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PPI - Information for Researchers

Info for Researchers

Information for Researchers
Information for the Public
Examples of Working Together

What approach does APEx take to PPI?

The PenARC PPI team has developed training materials to support learning for researchers and public members. These include workshops to help public partners reflect on their lived experience and how to use their experiential knowledge to impact on research. Other workshops bring together members of the public and researchers working together on projects to discuss barriers to joint working and aim to improve collaboration between involved patients and researchers. See some examples of APEx's PPI.

How do I involve the public in my research? 

Most funders now expect researchers to work with patients and members of the public when they develop research ideas.

Planning during the proposal stage

The key to successful involvement is to think about it early on, not at the end of developing your proposal.
Think about how much time you will have to develop relationships with people, who will help them navigate the research system (if they are co-applicants on your application), and how you will cost their continued involved in your bid.

Approaching interested parties

When considering involvement in the research, think about who the main benefactors will be: patients with a particular condition, general members of the public who come into contact with primary care primarily through their GP surgeries, or carers of patients? Then consider how you might approach people with these experiences. The University of Exeter has some groups that work with members of the public on a regular basis.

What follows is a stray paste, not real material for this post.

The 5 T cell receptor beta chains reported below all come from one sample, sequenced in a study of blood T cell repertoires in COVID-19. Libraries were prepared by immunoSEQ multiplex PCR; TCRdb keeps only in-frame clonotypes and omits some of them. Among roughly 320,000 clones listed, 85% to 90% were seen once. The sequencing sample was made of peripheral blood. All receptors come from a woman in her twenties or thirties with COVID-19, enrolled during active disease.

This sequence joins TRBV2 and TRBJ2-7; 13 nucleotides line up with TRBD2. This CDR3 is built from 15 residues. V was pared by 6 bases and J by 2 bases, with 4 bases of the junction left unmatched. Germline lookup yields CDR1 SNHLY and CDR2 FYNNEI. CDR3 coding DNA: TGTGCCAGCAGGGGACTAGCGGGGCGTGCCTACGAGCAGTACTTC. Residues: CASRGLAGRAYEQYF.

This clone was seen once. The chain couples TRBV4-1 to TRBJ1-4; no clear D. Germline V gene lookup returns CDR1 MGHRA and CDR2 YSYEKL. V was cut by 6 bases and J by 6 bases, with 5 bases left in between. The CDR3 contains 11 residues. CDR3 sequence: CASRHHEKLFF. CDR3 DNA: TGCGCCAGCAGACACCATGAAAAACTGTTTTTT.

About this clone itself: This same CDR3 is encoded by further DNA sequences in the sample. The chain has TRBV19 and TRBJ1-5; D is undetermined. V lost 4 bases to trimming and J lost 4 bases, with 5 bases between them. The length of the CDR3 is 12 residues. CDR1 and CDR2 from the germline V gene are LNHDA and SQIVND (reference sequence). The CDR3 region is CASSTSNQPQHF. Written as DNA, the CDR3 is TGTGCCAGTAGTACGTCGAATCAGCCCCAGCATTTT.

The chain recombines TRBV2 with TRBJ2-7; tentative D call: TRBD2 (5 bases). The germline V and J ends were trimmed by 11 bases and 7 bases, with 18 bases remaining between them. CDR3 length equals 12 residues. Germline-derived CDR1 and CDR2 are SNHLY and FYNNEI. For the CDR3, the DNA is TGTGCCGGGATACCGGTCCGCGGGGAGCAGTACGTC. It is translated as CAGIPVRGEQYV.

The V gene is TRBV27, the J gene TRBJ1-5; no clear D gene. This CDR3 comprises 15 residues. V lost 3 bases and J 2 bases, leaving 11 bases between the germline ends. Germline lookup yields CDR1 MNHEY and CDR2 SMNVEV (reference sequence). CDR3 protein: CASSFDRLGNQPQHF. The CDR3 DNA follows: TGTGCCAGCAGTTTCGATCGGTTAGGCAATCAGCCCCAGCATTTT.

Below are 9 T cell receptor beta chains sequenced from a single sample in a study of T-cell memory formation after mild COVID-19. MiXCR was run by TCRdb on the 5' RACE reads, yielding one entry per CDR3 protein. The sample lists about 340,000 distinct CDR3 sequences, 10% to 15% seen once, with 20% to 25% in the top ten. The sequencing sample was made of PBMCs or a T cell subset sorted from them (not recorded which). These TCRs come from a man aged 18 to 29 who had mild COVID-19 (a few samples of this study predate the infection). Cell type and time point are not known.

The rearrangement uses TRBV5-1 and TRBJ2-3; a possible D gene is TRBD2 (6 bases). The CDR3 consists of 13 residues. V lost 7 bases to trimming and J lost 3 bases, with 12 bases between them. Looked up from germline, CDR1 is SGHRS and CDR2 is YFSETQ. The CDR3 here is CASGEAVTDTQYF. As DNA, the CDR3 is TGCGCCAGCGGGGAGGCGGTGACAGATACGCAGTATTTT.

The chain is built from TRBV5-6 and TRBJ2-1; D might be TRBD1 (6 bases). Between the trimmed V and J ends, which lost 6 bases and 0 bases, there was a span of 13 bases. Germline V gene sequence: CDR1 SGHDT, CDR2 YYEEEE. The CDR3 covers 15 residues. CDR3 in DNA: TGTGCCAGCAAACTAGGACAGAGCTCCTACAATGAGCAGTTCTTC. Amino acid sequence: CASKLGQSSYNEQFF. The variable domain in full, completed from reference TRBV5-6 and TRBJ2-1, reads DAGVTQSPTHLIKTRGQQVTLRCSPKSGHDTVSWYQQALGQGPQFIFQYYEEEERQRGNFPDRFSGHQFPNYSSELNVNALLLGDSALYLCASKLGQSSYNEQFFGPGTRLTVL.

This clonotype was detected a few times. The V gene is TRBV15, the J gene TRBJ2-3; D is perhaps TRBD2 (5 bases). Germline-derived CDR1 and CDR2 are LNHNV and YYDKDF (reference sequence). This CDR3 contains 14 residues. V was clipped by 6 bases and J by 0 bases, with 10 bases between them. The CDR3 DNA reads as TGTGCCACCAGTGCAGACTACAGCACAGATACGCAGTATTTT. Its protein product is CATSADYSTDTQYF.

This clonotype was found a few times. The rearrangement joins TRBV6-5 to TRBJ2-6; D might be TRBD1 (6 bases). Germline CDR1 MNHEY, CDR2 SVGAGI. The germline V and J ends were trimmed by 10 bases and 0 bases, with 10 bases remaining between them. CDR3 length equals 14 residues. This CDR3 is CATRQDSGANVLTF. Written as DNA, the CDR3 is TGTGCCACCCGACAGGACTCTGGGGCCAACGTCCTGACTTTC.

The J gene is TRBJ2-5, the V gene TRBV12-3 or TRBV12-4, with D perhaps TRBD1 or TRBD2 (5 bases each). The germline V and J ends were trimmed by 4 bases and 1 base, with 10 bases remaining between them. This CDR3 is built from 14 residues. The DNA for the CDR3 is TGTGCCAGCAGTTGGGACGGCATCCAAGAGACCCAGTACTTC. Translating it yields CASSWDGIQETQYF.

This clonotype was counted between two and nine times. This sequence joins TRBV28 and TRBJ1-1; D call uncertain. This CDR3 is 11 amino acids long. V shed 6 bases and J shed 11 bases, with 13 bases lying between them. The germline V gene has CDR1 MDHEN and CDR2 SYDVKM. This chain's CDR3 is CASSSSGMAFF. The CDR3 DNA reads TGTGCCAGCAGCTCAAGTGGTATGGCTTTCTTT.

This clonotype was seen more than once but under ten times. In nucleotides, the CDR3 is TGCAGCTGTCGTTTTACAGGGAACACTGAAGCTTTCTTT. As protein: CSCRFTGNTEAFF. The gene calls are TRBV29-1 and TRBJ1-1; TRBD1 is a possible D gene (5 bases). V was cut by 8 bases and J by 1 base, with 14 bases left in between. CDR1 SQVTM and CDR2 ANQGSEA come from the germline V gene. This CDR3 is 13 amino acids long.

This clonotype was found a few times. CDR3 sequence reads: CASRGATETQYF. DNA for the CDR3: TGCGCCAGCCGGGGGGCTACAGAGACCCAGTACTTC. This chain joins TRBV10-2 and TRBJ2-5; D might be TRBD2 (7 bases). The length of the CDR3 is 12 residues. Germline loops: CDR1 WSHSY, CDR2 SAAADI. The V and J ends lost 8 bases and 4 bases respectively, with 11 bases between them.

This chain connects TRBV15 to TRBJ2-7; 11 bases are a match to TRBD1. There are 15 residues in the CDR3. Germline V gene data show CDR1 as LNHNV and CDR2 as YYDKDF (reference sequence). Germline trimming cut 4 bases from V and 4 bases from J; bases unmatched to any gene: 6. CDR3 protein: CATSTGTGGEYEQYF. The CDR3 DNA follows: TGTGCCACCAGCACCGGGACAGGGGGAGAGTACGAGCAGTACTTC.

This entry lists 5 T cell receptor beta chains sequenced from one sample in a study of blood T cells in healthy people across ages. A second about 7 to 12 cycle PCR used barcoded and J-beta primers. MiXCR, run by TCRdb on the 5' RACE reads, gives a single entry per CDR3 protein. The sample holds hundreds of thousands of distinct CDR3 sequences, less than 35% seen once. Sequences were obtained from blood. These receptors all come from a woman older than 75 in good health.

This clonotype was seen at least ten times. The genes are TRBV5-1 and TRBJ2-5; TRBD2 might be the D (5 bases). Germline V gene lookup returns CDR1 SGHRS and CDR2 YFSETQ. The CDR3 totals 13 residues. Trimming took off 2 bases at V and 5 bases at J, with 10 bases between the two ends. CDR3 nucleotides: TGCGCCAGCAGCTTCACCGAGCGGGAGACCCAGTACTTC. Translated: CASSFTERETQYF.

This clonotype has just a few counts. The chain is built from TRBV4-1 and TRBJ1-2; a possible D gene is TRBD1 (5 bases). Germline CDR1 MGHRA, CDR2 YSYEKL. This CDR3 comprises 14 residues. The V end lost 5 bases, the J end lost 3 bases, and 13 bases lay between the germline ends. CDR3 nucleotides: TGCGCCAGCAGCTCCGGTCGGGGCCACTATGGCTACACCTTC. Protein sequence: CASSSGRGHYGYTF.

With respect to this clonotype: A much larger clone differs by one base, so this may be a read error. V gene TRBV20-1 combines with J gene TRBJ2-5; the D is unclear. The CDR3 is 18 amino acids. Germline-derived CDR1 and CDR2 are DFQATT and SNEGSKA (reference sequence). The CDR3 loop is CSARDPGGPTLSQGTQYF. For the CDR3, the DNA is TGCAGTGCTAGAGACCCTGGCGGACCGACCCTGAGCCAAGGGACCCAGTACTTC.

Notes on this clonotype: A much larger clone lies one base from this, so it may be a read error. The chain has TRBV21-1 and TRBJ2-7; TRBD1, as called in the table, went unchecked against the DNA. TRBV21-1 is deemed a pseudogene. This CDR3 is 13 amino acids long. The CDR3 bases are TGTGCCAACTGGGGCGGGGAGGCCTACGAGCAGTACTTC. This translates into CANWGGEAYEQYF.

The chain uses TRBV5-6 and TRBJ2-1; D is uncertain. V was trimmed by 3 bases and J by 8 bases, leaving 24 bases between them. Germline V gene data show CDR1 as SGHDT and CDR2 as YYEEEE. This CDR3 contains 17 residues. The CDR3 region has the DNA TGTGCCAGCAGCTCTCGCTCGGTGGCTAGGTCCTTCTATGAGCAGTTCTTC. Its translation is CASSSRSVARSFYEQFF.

Before you approach people to ask if they would like to work with you, consider what role you can offer them on your research.

Is your idea fully formed and you would like help with plain English descriptions of the research you plan to do? Or, do you have an inkling of an idea and would like people to help you shape this further?

Do you have funds to cover people's travel to come and see you at the university, will you be able to meet them where they live or where they usually gather (if you are linking in with a community group)?

What does the NIHR recommend?  

The National Institute for Health Research has developed a set of standards that we encourage you to work to. If you are applying for funding from the NIHR it is important that you explain how you will work to these standards. 

The NIHR has also published information on how they acknowledge the help provided by patients and members of the public in their work. You might refer to these when you cost up your application. However, some people use different rates, since it always depend on the role of the people you work with, what they would be happy with and also the higher the rates the less involvement you will be able to cost into your bid.

Take a look at PenARC's PPI Resources for Researchers.